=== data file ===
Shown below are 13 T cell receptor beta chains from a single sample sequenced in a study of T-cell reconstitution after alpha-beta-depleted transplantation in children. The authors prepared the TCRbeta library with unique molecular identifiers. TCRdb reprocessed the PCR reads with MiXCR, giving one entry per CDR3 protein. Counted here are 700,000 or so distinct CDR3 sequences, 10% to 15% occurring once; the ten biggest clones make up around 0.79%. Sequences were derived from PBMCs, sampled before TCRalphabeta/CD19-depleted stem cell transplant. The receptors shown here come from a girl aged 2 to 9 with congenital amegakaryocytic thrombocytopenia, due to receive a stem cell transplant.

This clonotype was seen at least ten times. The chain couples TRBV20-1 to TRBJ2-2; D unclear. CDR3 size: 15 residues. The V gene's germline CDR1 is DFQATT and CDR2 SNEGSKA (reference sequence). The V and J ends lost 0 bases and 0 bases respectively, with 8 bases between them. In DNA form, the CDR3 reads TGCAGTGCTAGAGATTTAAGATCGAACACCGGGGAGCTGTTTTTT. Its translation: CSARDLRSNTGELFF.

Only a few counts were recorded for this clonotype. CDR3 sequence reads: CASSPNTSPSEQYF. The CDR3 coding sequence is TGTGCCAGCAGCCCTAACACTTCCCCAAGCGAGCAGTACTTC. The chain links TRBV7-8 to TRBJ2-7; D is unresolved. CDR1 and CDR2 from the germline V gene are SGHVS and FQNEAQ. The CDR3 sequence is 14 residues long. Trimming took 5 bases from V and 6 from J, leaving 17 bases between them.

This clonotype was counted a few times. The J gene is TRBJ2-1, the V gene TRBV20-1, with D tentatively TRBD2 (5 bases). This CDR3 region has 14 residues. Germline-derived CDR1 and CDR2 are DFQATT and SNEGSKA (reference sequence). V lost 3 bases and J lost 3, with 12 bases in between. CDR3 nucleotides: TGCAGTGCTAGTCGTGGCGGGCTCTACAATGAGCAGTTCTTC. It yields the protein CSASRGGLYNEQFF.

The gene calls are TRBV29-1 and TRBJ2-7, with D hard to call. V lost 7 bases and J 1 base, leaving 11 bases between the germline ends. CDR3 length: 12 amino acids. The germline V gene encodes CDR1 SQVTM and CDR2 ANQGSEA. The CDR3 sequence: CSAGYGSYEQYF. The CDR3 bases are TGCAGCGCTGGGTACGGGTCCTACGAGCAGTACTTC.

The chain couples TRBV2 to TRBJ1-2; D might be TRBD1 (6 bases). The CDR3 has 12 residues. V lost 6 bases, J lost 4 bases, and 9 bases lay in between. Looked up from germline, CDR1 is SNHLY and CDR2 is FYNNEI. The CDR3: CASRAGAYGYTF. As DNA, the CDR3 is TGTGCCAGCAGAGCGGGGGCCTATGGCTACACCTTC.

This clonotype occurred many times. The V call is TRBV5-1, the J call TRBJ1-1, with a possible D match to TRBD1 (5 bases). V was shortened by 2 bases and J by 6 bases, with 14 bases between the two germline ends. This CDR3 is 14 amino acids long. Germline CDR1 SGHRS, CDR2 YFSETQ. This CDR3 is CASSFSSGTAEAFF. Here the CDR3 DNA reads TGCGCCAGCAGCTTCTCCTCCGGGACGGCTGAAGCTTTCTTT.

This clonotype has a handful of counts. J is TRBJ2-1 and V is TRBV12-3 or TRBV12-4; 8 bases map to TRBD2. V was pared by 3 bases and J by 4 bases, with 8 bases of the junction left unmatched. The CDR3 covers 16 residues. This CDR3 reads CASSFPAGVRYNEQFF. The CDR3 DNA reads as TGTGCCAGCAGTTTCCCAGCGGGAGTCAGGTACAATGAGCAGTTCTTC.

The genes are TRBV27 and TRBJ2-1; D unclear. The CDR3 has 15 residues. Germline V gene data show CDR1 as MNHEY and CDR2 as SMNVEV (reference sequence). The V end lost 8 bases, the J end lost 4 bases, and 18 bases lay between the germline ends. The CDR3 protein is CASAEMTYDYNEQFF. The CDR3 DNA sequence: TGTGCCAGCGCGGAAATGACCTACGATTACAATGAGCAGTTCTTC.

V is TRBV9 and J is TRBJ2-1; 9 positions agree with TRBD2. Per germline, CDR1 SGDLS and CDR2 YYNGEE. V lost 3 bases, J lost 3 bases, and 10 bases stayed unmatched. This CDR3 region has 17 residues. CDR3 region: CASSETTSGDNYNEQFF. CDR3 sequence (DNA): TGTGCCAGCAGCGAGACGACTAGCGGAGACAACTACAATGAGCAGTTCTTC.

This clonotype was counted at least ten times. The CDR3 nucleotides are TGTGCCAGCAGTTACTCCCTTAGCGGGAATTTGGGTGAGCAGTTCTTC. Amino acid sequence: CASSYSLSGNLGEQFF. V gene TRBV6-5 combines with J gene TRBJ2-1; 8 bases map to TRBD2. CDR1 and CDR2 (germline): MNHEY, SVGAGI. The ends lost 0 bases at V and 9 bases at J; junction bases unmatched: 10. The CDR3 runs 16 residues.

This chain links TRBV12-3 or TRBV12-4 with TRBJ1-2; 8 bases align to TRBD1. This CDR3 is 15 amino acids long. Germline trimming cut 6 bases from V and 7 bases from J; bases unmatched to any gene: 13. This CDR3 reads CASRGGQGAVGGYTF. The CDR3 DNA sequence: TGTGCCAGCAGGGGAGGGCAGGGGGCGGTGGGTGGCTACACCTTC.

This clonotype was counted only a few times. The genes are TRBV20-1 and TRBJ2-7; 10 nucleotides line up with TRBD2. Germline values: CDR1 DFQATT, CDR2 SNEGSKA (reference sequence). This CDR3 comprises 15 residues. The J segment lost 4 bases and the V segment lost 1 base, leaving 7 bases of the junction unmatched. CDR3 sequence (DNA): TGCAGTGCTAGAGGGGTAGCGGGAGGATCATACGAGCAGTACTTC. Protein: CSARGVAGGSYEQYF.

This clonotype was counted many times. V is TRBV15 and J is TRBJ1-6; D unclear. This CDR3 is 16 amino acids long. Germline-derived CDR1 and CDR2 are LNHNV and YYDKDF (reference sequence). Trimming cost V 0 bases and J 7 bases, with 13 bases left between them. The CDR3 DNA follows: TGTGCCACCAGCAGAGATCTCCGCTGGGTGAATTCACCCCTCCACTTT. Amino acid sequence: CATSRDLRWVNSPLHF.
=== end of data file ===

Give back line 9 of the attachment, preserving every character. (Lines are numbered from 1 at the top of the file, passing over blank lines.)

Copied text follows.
The genes are TRBV27 and TRBJ2-1; D unclear. The CDR3 has 15 residues. Germline V gene data show CDR1 as MNHEY and CDR2 as SMNVEV (reference sequence). The V end lost 8 bases, the J end lost 4 bases, and 18 bases lay between the germline ends. The CDR3 protein is CASAEMTYDYNEQFF. The CDR3 DNA sequence: TGTGCCAGCGCGGAAATGACCTACGATTACAATGAGCAGTTCTTC.